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updated: 11/6/2017 5:24 PM

Are all ties to Russia now sinister, or some just business?

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  • FILE - In this Oct. 12, 2017, file photo, Commerce Secretary Wilbur Ross appears before the House Committee on Oversight and Government Reform on Capitol Hill in Washington. In an echo of the Red Scare that consumed the nation for generations, business relationships once seen normal now appear tainted if they are connected at all to Russia. A shipping company partly owned by Ross, President Donald Trump’s commerce secretary, is one of the few in the world that can transport liquefied petroleum gas in cold and icy conditions.

    FILE - In this Oct. 12, 2017, file photo, Commerce Secretary Wilbur Ross appears before the House Committee on Oversight and Government Reform on Capitol Hill in Washington. In an echo of the Red Scare that consumed the nation for generations, business relationships once seen normal now appear tainted if they are connected at all to Russia. A shipping company partly owned by Ross, President Donald Trump’s commerce secretary, is one of the few in the world that can transport liquefied petroleum gas in cold and icy conditions.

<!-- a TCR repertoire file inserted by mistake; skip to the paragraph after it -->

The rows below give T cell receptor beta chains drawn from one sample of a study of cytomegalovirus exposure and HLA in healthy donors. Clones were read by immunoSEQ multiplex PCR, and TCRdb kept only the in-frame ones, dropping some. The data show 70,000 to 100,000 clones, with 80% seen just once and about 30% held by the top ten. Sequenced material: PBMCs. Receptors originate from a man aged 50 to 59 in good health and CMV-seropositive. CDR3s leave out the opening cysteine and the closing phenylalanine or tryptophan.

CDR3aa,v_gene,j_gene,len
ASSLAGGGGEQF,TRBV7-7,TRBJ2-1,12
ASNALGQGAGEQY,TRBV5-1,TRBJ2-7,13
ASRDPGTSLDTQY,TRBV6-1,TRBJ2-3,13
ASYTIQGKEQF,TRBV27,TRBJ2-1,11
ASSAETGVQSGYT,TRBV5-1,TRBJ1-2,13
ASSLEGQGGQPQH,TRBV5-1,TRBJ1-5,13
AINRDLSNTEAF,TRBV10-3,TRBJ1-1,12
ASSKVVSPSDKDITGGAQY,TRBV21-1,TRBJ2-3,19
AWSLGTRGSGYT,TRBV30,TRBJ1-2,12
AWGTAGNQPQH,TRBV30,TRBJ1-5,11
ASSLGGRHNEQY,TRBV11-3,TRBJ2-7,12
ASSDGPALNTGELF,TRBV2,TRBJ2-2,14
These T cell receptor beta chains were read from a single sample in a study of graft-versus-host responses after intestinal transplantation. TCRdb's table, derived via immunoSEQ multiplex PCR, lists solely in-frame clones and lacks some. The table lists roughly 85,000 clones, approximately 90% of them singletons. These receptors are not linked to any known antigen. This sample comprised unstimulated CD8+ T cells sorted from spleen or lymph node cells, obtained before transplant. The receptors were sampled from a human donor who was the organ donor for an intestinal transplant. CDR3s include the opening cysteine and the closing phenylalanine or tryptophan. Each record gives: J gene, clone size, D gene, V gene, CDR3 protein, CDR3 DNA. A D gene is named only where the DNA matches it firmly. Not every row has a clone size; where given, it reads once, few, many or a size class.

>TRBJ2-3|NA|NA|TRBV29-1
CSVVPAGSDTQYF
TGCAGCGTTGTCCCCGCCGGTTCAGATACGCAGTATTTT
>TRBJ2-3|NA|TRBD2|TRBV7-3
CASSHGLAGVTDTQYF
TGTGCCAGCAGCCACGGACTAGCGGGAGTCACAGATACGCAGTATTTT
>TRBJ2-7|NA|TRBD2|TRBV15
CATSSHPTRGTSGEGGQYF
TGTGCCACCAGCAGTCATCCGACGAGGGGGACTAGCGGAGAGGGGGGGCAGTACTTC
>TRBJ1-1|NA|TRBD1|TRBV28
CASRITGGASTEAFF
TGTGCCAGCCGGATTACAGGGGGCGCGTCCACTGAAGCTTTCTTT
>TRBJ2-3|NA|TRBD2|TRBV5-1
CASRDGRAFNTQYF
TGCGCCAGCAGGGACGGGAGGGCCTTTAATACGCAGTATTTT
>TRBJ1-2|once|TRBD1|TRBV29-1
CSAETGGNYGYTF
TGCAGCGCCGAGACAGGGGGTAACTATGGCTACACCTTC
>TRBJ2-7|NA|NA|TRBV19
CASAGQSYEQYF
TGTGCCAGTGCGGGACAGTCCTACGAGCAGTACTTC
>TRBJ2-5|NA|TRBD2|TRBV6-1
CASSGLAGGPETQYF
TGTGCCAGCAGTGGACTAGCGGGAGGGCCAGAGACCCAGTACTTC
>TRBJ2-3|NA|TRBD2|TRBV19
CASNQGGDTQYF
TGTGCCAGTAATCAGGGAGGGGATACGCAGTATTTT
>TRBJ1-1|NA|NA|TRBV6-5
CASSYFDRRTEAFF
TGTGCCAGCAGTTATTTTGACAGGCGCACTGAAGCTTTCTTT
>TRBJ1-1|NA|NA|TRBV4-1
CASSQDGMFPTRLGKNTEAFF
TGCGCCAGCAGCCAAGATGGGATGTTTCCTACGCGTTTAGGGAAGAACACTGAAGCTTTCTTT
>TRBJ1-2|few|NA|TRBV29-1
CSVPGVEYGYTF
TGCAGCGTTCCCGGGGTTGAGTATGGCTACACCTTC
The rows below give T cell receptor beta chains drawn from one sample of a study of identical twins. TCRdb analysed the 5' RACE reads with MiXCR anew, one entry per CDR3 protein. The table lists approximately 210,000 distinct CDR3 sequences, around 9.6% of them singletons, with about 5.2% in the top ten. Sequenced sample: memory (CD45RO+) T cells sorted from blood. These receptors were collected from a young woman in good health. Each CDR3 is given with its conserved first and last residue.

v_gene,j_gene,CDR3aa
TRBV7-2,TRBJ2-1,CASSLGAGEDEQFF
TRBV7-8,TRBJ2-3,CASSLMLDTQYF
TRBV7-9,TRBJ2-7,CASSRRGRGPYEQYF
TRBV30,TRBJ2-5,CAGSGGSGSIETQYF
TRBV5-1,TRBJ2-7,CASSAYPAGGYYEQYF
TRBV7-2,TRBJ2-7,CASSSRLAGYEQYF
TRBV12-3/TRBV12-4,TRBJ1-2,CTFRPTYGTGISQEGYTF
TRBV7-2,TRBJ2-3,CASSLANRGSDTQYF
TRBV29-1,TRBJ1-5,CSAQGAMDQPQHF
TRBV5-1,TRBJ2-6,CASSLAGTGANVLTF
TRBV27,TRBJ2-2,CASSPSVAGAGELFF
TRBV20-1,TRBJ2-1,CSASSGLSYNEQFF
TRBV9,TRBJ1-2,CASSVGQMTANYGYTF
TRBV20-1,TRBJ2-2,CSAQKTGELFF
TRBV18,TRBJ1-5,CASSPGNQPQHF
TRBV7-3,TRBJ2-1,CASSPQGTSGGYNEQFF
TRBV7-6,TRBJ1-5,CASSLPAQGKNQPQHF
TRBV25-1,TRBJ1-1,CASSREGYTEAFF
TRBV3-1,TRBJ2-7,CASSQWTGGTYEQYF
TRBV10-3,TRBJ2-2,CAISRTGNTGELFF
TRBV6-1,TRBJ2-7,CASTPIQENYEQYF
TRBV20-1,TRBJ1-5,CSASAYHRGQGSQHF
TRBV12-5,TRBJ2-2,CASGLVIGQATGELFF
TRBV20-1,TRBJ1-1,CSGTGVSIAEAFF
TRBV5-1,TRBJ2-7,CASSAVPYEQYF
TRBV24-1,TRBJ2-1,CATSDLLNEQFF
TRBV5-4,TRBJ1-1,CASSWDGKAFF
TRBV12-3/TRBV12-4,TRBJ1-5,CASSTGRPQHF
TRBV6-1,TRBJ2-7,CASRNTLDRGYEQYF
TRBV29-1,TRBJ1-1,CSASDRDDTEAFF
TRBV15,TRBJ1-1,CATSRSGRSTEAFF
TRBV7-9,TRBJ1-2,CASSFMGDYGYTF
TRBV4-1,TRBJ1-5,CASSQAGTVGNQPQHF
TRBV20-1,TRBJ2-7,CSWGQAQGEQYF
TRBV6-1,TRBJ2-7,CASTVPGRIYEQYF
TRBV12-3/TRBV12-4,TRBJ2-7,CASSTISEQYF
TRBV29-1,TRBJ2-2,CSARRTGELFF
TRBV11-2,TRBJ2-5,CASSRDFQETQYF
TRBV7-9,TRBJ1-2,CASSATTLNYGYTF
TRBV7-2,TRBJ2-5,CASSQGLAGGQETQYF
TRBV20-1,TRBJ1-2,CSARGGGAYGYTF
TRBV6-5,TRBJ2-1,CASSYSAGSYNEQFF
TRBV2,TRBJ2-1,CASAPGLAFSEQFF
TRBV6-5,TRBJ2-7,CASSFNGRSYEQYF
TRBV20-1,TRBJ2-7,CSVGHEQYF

Associated Press

  • Russian tycoon Gennady Timchenko attends a meeting of Russian President Vladimir Putin with members of the presidential council for physical culture and sports in the southern city of Krasnodar, Russia, Tuesday, May 23, 2017. Timchenko has a range of business interests and was a key shareholder in oil trading firm Gunvor until 2014, when he sold his stake to his co-founder after he came under U.S. sanctions. Timchenko also owns 17 percent of Sibur, the Russian chemicals and gas company that has worked with a shipping company in which Commerce Secretary Wilbur Ross is an investor. (Sergei Karpukhin/Pool Photo via AP, File)